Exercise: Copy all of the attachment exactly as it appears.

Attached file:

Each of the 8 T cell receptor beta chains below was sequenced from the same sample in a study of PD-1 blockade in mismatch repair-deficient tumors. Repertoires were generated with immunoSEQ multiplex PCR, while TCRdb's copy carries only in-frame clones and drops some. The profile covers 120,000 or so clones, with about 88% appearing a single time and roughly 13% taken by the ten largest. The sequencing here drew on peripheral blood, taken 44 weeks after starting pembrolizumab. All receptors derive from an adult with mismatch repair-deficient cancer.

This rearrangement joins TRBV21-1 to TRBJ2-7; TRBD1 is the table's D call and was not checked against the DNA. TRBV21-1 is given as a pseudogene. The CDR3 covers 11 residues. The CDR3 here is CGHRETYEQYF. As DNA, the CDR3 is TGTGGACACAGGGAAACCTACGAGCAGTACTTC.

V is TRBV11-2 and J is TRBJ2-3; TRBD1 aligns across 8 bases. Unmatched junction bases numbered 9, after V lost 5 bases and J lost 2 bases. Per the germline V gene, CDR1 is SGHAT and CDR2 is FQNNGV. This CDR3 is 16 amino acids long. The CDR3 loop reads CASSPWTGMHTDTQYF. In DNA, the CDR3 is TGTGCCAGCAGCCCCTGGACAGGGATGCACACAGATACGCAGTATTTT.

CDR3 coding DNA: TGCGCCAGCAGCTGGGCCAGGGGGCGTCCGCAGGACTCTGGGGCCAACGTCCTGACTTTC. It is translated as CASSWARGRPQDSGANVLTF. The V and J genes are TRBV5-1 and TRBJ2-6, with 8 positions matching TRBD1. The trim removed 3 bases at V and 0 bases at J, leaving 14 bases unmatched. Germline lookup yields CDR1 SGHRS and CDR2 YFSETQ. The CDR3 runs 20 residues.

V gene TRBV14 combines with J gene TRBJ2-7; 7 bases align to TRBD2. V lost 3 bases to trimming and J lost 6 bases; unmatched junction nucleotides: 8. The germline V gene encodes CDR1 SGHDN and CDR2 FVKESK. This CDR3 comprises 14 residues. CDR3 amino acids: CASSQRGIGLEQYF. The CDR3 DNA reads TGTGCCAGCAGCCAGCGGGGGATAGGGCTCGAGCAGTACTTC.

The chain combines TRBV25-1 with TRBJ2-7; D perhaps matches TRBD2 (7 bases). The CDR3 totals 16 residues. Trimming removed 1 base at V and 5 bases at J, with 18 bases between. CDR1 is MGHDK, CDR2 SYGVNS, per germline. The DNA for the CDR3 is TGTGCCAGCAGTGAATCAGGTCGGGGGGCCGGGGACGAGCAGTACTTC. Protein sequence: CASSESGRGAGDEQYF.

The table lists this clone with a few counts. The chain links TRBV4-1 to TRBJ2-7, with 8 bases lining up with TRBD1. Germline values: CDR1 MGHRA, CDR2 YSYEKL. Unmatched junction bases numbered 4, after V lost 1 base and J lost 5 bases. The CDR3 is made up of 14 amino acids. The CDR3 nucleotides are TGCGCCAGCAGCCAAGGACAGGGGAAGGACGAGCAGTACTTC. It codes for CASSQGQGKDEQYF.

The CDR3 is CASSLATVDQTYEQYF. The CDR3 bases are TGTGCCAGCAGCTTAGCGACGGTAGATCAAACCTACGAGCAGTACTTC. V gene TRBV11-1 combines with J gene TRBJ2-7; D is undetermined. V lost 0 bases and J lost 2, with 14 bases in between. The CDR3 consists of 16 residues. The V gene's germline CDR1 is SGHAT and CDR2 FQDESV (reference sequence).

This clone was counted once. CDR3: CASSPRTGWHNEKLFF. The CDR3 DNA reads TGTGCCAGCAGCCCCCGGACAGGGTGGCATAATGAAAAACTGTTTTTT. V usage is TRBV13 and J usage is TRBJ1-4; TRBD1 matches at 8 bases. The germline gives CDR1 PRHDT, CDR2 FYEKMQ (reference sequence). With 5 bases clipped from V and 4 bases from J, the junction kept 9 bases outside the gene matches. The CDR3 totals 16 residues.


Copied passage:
Each of the 8 T cell receptor beta chains below was sequenced from the same sample in a study of PD-1 blockade in mismatch repair-deficient tumors. Repertoires were generated with immunoSEQ multiplex PCR, while TCRdb's copy carries only in-frame clones and drops some. The profile covers 120,000 or so clones, with about 88% appearing a single time and roughly 13% taken by the ten largest. The sequencing here drew on peripheral blood, taken 44 weeks after starting pembrolizumab. All receptors derive from an adult with mismatch repair-deficient cancer.

This rearrangement joins TRBV21-1 to TRBJ2-7; TRBD1 is the table's D call and was not checked against the DNA. TRBV21-1 is given as a pseudogene. The CDR3 covers 11 residues. The CDR3 here is CGHRETYEQYF. As DNA, the CDR3 is TGTGGACACAGGGAAACCTACGAGCAGTACTTC.

V is TRBV11-2 and J is TRBJ2-3; TRBD1 aligns across 8 bases. Unmatched junction bases numbered 9, after V lost 5 bases and J lost 2 bases. Per the germline V gene, CDR1 is SGHAT and CDR2 is FQNNGV. This CDR3 is 16 amino acids long. The CDR3 loop reads CASSPWTGMHTDTQYF. In DNA, the CDR3 is TGTGCCAGCAGCCCCTGGACAGGGATGCACACAGATACGCAGTATTTT.

CDR3 coding DNA: TGCGCCAGCAGCTGGGCCAGGGGGCGTCCGCAGGACTCTGGGGCCAACGTCCTGACTTTC. It is translated as CASSWARGRPQDSGANVLTF. The V and J genes are TRBV5-1 and TRBJ2-6, with 8 positions matching TRBD1. The trim removed 3 bases at V and 0 bases at J, leaving 14 bases unmatched. Germline lookup yields CDR1 SGHRS and CDR2 YFSETQ. The CDR3 runs 20 residues.

V gene TRBV14 combines with J gene TRBJ2-7; 7 bases align to TRBD2. V lost 3 bases to trimming and J lost 6 bases; unmatched junction nucleotides: 8. The germline V gene encodes CDR1 SGHDN and CDR2 FVKESK. This CDR3 comprises 14 residues. CDR3 amino acids: CASSQRGIGLEQYF. The CDR3 DNA reads TGTGCCAGCAGCCAGCGGGGGATAGGGCTCGAGCAGTACTTC.

The chain combines TRBV25-1 with TRBJ2-7; D perhaps matches TRBD2 (7 bases). The CDR3 totals 16 residues. Trimming removed 1 base at V and 5 bases at J, with 18 bases between. CDR1 is MGHDK, CDR2 SYGVNS, per germline. The DNA for the CDR3 is TGTGCCAGCAGTGAATCAGGTCGGGGGGCCGGGGACGAGCAGTACTTC. Protein sequence: CASSESGRGAGDEQYF.

The table lists this clone with a few counts. The chain links TRBV4-1 to TRBJ2-7, with 8 bases lining up with TRBD1. Germline values: CDR1 MGHRA, CDR2 YSYEKL. Unmatched junction bases numbered 4, after V lost 1 base and J lost 5 bases. The CDR3 is made up of 14 amino acids. The CDR3 nucleotides are TGCGCCAGCAGCCAAGGACAGGGGAAGGACGAGCAGTACTTC. It codes for CASSQGQGKDEQYF.

The CDR3 is CASSLATVDQTYEQYF. The CDR3 bases are TGTGCCAGCAGCTTAGCGACGGTAGATCAAACCTACGAGCAGTACTTC. V gene TRBV11-1 combines with J gene TRBJ2-7; D is undetermined. V lost 0 bases and J lost 2, with 14 bases in between. The CDR3 consists of 16 residues. The V gene's germline CDR1 is SGHAT and CDR2 FQDESV (reference sequence).

This clone was counted once. CDR3: CASSPRTGWHNEKLFF. The CDR3 DNA reads TGTGCCAGCAGCCCCCGGACAGGGTGGCATAATGAAAAACTGTTTTTT. V usage is TRBV13 and J usage is TRBJ1-4; TRBD1 matches at 8 bases. The germline gives CDR1 PRHDT, CDR2 FYEKMQ (reference sequence). With 5 bases clipped from V and 4 bases from J, the junction kept 9 bases outside the gene matches. The CDR3 totals 16 residues.